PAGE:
REVIEW Marketing guru chooses a tough
sell The End of Cheap
China: Economic and Cultural Trends That Will
Disrupt the World by Shaun
Rein Reviewed by Muhammad Cohen
revolution has already begun. China is no longer
the world's cheapest place to manufacture a
growing number of goods. China was the Saudi
Arabia of low-cost labor, but those reserves are
depleting fast. That squeeze and the forces
fueling it make for a fascinating story that will
play out in shops, boardrooms, living rooms and
factory floors across the globe. But that's not
the story The End of Cheap China tells.
Instead, Shaun Rein's new book tells a
different intriguing tale: the emergence of China
as the world's most compelling consumer market. In
essence, the book is about the marketing
of post-cheap China, when
its consumers become kings and queens.
Rein is extraordinarily qualified to tell
that tale as the founder of China Marketing
Research Group, now known as CMR. Armed with
degrees from Canada's McGill University and
Harvard, the McGill of the US, Rein first went to
China nearly 20 years ago and has been a witness
to its unprecedented economic boom. For good
measure, Rein wedded into China's elite, marrying
the great-granddaughter of a Communist Party
martyr, who's also the granddaughter of 1980s
Politburo chairman Marshal Ye Jianying, a key ally
of Deng Xiaoping.
The End of Cheap
China leaves little doubt that Rein deeply
understands marketing in the mainland. For
companies hoping to succeed with China's
burgeoning wealthy and middle classes, the book
contains a mother lode of clear, actionable
Big picture writ
small Just as important, Rein weaves his
tale in an engaging, highly readable style, with
real-life examples from his vast catalog of China
research, using both statistical analysis and his
own experiences with real Chinese, from hotel
hookers to billionaire industrialists. He closes
each chapter with a set of key takeaways based on
case studies, with practical steps that businesses
can follow - or, Rein warns, ignore at their
peril. The landscape is littered with the
carcasses of top Western companies that flopped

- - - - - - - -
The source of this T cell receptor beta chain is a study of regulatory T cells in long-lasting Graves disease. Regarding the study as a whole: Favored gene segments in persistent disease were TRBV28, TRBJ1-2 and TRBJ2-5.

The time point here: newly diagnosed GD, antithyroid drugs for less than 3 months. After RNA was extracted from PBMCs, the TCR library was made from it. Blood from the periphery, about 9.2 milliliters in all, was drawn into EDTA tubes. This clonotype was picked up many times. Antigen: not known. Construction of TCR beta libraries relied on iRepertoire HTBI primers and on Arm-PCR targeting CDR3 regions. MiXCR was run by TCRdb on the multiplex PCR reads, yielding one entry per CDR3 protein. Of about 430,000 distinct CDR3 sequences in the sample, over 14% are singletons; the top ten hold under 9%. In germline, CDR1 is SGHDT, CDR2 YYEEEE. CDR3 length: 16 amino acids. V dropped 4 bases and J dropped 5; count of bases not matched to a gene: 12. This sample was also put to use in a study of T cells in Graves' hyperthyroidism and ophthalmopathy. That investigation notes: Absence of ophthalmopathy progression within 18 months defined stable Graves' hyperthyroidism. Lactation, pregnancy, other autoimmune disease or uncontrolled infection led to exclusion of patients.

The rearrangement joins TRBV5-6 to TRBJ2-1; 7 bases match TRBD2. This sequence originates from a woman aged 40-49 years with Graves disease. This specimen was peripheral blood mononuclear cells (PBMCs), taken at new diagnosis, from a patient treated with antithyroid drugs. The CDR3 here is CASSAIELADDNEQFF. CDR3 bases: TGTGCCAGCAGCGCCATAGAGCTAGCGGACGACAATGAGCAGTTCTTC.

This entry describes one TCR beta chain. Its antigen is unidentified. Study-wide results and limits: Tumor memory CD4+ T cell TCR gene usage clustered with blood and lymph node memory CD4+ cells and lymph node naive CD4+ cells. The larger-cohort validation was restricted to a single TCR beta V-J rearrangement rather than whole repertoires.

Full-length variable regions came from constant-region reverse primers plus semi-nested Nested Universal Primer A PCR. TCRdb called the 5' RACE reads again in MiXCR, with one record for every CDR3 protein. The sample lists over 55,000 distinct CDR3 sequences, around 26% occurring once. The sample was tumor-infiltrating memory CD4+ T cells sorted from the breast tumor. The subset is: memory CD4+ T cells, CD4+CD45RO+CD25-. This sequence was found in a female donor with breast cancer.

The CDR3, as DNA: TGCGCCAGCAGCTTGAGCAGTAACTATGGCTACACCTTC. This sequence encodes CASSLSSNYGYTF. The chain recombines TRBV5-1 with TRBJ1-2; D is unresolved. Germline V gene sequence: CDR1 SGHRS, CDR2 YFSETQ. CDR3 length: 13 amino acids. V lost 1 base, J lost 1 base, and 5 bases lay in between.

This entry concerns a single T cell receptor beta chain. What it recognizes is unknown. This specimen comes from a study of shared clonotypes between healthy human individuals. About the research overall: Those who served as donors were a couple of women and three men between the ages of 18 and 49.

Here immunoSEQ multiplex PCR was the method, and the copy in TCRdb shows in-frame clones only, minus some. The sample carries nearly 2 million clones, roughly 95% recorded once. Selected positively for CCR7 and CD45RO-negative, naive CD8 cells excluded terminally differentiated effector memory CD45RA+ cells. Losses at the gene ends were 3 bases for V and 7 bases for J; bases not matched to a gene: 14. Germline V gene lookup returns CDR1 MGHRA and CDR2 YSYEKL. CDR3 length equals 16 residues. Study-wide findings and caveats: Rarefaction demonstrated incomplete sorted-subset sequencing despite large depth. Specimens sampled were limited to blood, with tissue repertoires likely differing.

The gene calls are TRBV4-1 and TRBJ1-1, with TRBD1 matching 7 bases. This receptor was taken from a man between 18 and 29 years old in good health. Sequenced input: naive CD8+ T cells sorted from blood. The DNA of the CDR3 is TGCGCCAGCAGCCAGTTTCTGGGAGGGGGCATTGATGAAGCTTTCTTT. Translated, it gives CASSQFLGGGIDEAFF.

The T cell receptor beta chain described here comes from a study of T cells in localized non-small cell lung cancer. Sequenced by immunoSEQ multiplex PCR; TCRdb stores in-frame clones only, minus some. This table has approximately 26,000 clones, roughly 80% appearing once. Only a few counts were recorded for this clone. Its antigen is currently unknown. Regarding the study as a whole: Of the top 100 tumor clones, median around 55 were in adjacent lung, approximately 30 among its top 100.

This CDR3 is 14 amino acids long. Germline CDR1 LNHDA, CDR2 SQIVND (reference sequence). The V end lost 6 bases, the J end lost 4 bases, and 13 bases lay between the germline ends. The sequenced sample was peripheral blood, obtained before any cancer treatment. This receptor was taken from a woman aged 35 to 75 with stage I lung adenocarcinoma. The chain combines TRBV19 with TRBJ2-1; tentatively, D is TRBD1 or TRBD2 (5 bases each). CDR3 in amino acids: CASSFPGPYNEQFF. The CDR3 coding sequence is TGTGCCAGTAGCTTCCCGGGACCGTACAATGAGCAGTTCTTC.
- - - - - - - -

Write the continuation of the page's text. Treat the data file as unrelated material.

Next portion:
spectacularly in China.
The book also
uncovers hidden marketing prospects that others
without Rein's practical China nous would miss.
From the Chinese view of health food to education
to real estate, Rein highlights areas ripe for
exploitation by savvy overseas businesses.
Rein is a top-notch China marketing guru.
But that expertise comes with baggage: He has to
be a true believer in the Chinese consumer. That
means buying into the unproven notion that,
despite the uncertainties surrounding its economic
and political future, China will evolve into a
consumer-driven economy. Even if you believe that
so-called rebalancing is inevitable, China's
consumers won't match the mass purchasing power of
the West for decades.
course When it comes to marketing in China,
whether you agree or disagree with his analyses
and prescriptions, Rein is an undisputed expert.
The End of Cheap China may be unmatched as
a provocative guide to opportunities and traps for
foreign companies in the 21st century's liveliest
consumer battleground. But Rein isn't content to
write a book about marketing. He wants to write
about politics, where his views are far less
compelling, sometimes bordering on laughable.
A staunch supporter of the Chinese
government, Rein believes Beijing is gravely
misunderstood by its Western critics. He goes to
extraordinary lengths to excuse China's
shortcomings, deploying a variety of arguments
that don't stand up. His views may be a necessary
accommodation to do business in China as a